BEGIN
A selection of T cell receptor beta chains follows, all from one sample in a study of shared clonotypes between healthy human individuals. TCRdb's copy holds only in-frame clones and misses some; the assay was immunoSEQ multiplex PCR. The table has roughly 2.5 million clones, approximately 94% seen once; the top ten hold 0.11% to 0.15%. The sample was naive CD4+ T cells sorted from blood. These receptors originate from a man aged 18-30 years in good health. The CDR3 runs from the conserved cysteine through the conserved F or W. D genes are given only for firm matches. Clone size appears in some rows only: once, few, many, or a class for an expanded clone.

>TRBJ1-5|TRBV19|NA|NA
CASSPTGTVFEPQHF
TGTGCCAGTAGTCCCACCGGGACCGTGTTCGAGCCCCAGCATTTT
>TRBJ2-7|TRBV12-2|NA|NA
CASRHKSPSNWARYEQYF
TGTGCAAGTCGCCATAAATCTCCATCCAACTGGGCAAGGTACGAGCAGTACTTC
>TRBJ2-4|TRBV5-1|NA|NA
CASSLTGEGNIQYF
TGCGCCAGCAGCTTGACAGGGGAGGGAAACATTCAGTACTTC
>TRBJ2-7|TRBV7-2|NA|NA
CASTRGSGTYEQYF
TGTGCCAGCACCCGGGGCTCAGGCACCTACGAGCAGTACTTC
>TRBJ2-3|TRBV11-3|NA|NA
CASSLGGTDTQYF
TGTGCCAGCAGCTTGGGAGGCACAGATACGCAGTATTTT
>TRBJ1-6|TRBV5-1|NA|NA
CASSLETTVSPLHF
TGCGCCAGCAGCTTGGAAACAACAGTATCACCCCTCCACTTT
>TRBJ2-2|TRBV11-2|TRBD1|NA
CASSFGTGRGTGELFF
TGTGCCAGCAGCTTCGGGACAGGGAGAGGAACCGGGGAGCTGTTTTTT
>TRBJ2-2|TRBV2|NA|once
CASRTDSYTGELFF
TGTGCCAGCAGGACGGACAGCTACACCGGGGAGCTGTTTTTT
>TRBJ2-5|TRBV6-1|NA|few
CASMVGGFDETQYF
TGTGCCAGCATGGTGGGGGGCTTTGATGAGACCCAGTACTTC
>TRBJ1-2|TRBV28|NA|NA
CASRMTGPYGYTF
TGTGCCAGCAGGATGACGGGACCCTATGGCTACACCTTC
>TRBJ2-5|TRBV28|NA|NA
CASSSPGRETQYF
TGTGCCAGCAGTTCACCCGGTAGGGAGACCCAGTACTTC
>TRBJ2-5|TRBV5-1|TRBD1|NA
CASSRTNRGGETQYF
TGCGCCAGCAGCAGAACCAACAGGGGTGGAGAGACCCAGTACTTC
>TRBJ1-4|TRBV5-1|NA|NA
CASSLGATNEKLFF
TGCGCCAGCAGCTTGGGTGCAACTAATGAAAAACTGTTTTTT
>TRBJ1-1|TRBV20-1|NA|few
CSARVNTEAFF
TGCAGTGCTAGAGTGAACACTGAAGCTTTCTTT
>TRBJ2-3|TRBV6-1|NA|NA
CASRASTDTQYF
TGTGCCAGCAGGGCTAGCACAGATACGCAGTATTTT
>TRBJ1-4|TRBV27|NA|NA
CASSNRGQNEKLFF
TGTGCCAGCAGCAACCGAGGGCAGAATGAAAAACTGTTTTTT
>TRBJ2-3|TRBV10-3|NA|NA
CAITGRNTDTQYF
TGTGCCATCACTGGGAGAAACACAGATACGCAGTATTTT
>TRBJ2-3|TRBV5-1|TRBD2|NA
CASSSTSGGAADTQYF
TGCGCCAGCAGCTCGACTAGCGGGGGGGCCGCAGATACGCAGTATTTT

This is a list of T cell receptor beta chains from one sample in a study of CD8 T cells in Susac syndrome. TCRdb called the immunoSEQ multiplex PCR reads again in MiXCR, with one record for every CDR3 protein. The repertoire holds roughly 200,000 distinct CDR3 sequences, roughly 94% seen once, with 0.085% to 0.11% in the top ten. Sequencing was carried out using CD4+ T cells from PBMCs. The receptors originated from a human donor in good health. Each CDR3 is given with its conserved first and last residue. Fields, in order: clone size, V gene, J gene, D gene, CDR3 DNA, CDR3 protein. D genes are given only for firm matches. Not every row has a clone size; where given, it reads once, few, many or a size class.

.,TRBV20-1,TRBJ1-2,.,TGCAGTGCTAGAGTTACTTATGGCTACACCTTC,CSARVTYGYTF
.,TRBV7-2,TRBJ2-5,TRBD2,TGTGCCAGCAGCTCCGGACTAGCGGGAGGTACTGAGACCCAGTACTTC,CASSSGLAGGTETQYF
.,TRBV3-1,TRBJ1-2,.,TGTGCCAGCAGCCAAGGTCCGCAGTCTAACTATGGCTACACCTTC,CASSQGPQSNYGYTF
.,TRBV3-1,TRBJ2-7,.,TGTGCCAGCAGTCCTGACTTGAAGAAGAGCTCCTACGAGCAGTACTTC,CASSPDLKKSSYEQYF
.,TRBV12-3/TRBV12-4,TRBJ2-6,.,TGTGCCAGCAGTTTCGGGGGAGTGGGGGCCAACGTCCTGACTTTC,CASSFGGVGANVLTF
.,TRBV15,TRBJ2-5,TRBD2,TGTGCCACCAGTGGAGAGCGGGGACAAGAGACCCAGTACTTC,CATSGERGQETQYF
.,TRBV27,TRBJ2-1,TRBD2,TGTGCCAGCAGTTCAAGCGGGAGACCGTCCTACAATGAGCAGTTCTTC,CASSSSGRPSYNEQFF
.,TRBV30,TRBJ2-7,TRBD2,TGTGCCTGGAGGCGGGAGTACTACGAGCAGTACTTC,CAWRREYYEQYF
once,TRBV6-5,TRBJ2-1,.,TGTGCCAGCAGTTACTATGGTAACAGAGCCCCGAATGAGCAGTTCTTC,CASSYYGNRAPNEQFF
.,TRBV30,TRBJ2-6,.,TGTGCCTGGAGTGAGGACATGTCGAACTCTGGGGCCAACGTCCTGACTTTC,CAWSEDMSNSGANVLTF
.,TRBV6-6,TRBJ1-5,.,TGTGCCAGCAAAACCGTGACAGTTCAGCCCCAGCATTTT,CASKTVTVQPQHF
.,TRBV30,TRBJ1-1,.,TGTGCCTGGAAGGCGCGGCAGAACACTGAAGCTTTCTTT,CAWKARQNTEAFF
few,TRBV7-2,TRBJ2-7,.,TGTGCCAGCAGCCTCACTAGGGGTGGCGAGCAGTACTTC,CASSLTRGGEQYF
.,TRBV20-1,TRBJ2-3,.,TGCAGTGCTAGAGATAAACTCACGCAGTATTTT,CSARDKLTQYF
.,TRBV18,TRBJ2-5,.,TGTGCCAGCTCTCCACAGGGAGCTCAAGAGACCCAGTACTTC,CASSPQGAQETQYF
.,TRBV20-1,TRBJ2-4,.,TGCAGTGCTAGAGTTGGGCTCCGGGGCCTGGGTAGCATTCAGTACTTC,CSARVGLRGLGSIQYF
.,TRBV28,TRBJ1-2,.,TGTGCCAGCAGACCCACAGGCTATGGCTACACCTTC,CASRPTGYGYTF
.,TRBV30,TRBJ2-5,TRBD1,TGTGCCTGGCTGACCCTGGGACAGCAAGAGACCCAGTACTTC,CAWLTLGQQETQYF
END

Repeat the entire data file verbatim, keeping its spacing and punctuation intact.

A selection of T cell receptor beta chains follows, all from one sample in a study of shared clonotypes between healthy human individuals. TCRdb's copy holds only in-frame clones and misses some; the assay was immunoSEQ multiplex PCR. The table has roughly 2.5 million clones, approximately 94% seen once; the top ten hold 0.11% to 0.15%. The sample was naive CD4+ T cells sorted from blood. These receptors originate from a man aged 18-30 years in good health. The CDR3 runs from the conserved cysteine through the conserved F or W. D genes are given only for firm matches. Clone size appears in some rows only: once, few, many, or a class for an expanded clone.

>TRBJ1-5|TRBV19|NA|NA
CASSPTGTVFEPQHF
TGTGCCAGTAGTCCCACCGGGACCGTGTTCGAGCCCCAGCATTTT
>TRBJ2-7|TRBV12-2|NA|NA
CASRHKSPSNWARYEQYF
TGTGCAAGTCGCCATAAATCTCCATCCAACTGGGCAAGGTACGAGCAGTACTTC
>TRBJ2-4|TRBV5-1|NA|NA
CASSLTGEGNIQYF
TGCGCCAGCAGCTTGACAGGGGAGGGAAACATTCAGTACTTC
>TRBJ2-7|TRBV7-2|NA|NA
CASTRGSGTYEQYF
TGTGCCAGCACCCGGGGCTCAGGCACCTACGAGCAGTACTTC
>TRBJ2-3|TRBV11-3|NA|NA
CASSLGGTDTQYF
TGTGCCAGCAGCTTGGGAGGCACAGATACGCAGTATTTT
>TRBJ1-6|TRBV5-1|NA|NA
CASSLETTVSPLHF
TGCGCCAGCAGCTTGGAAACAACAGTATCACCCCTCCACTTT
>TRBJ2-2|TRBV11-2|TRBD1|NA
CASSFGTGRGTGELFF
TGTGCCAGCAGCTTCGGGACAGGGAGAGGAACCGGGGAGCTGTTTTTT
>TRBJ2-2|TRBV2|NA|once
CASRTDSYTGELFF
TGTGCCAGCAGGACGGACAGCTACACCGGGGAGCTGTTTTTT
>TRBJ2-5|TRBV6-1|NA|few
CASMVGGFDETQYF
TGTGCCAGCATGGTGGGGGGCTTTGATGAGACCCAGTACTTC
>TRBJ1-2|TRBV28|NA|NA
CASRMTGPYGYTF
TGTGCCAGCAGGATGACGGGACCCTATGGCTACACCTTC
>TRBJ2-5|TRBV28|NA|NA
CASSSPGRETQYF
TGTGCCAGCAGTTCACCCGGTAGGGAGACCCAGTACTTC
>TRBJ2-5|TRBV5-1|TRBD1|NA
CASSRTNRGGETQYF
TGCGCCAGCAGCAGAACCAACAGGGGTGGAGAGACCCAGTACTTC
>TRBJ1-4|TRBV5-1|NA|NA
CASSLGATNEKLFF
TGCGCCAGCAGCTTGGGTGCAACTAATGAAAAACTGTTTTTT
>TRBJ1-1|TRBV20-1|NA|few
CSARVNTEAFF
TGCAGTGCTAGAGTGAACACTGAAGCTTTCTTT
>TRBJ2-3|TRBV6-1|NA|NA
CASRASTDTQYF
TGTGCCAGCAGGGCTAGCACAGATACGCAGTATTTT
>TRBJ1-4|TRBV27|NA|NA
CASSNRGQNEKLFF
TGTGCCAGCAGCAACCGAGGGCAGAATGAAAAACTGTTTTTT
>TRBJ2-3|TRBV10-3|NA|NA
CAITGRNTDTQYF
TGTGCCATCACTGGGAGAAACACAGATACGCAGTATTTT
>TRBJ2-3|TRBV5-1|TRBD2|NA
CASSSTSGGAADTQYF
TGCGCCAGCAGCTCGACTAGCGGGGGGGCCGCAGATACGCAGTATTTT

This is a list of T cell receptor beta chains from one sample in a study of CD8 T cells in Susac syndrome. TCRdb called the immunoSEQ multiplex PCR reads again in MiXCR, with one record for every CDR3 protein. The repertoire holds roughly 200,000 distinct CDR3 sequences, roughly 94% seen once, with 0.085% to 0.11% in the top ten. Sequencing was carried out using CD4+ T cells from PBMCs. The receptors originated from a human donor in good health. Each CDR3 is given with its conserved first and last residue. Fields, in order: clone size, V gene, J gene, D gene, CDR3 DNA, CDR3 protein. D genes are given only for firm matches. Not every row has a clone size; where given, it reads once, few, many or a size class.

.,TRBV20-1,TRBJ1-2,.,TGCAGTGCTAGAGTTACTTATGGCTACACCTTC,CSARVTYGYTF
.,TRBV7-2,TRBJ2-5,TRBD2,TGTGCCAGCAGCTCCGGACTAGCGGGAGGTACTGAGACCCAGTACTTC,CASSSGLAGGTETQYF
.,TRBV3-1,TRBJ1-2,.,TGTGCCAGCAGCCAAGGTCCGCAGTCTAACTATGGCTACACCTTC,CASSQGPQSNYGYTF
.,TRBV3-1,TRBJ2-7,.,TGTGCCAGCAGTCCTGACTTGAAGAAGAGCTCCTACGAGCAGTACTTC,CASSPDLKKSSYEQYF
.,TRBV12-3/TRBV12-4,TRBJ2-6,.,TGTGCCAGCAGTTTCGGGGGAGTGGGGGCCAACGTCCTGACTTTC,CASSFGGVGANVLTF
.,TRBV15,TRBJ2-5,TRBD2,TGTGCCACCAGTGGAGAGCGGGGACAAGAGACCCAGTACTTC,CATSGERGQETQYF
.,TRBV27,TRBJ2-1,TRBD2,TGTGCCAGCAGTTCAAGCGGGAGACCGTCCTACAATGAGCAGTTCTTC,CASSSSGRPSYNEQFF
.,TRBV30,TRBJ2-7,TRBD2,TGTGCCTGGAGGCGGGAGTACTACGAGCAGTACTTC,CAWRREYYEQYF
once,TRBV6-5,TRBJ2-1,.,TGTGCCAGCAGTTACTATGGTAACAGAGCCCCGAATGAGCAGTTCTTC,CASSYYGNRAPNEQFF
.,TRBV30,TRBJ2-6,.,TGTGCCTGGAGTGAGGACATGTCGAACTCTGGGGCCAACGTCCTGACTTTC,CAWSEDMSNSGANVLTF
.,TRBV6-6,TRBJ1-5,.,TGTGCCAGCAAAACCGTGACAGTTCAGCCCCAGCATTTT,CASKTVTVQPQHF
.,TRBV30,TRBJ1-1,.,TGTGCCTGGAAGGCGCGGCAGAACACTGAAGCTTTCTTT,CAWKARQNTEAFF
few,TRBV7-2,TRBJ2-7,.,TGTGCCAGCAGCCTCACTAGGGGTGGCGAGCAGTACTTC,CASSLTRGGEQYF
.,TRBV20-1,TRBJ2-3,.,TGCAGTGCTAGAGATAAACTCACGCAGTATTTT,CSARDKLTQYF
.,TRBV18,TRBJ2-5,.,TGTGCCAGCTCTCCACAGGGAGCTCAAGAGACCCAGTACTTC,CASSPQGAQETQYF
.,TRBV20-1,TRBJ2-4,.,TGCAGTGCTAGAGTTGGGCTCCGGGGCCTGGGTAGCATTCAGTACTTC,CSARVGLRGLGSIQYF
.,TRBV28,TRBJ1-2,.,TGTGCCAGCAGACCCACAGGCTATGGCTACACCTTC,CASRPTGYGYTF
.,TRBV30,TRBJ2-5,TRBD1,TGTGCCTGGCTGACCCTGGGACAGCAAGAGACCCAGTACTTC,CAWLTLGQQETQYF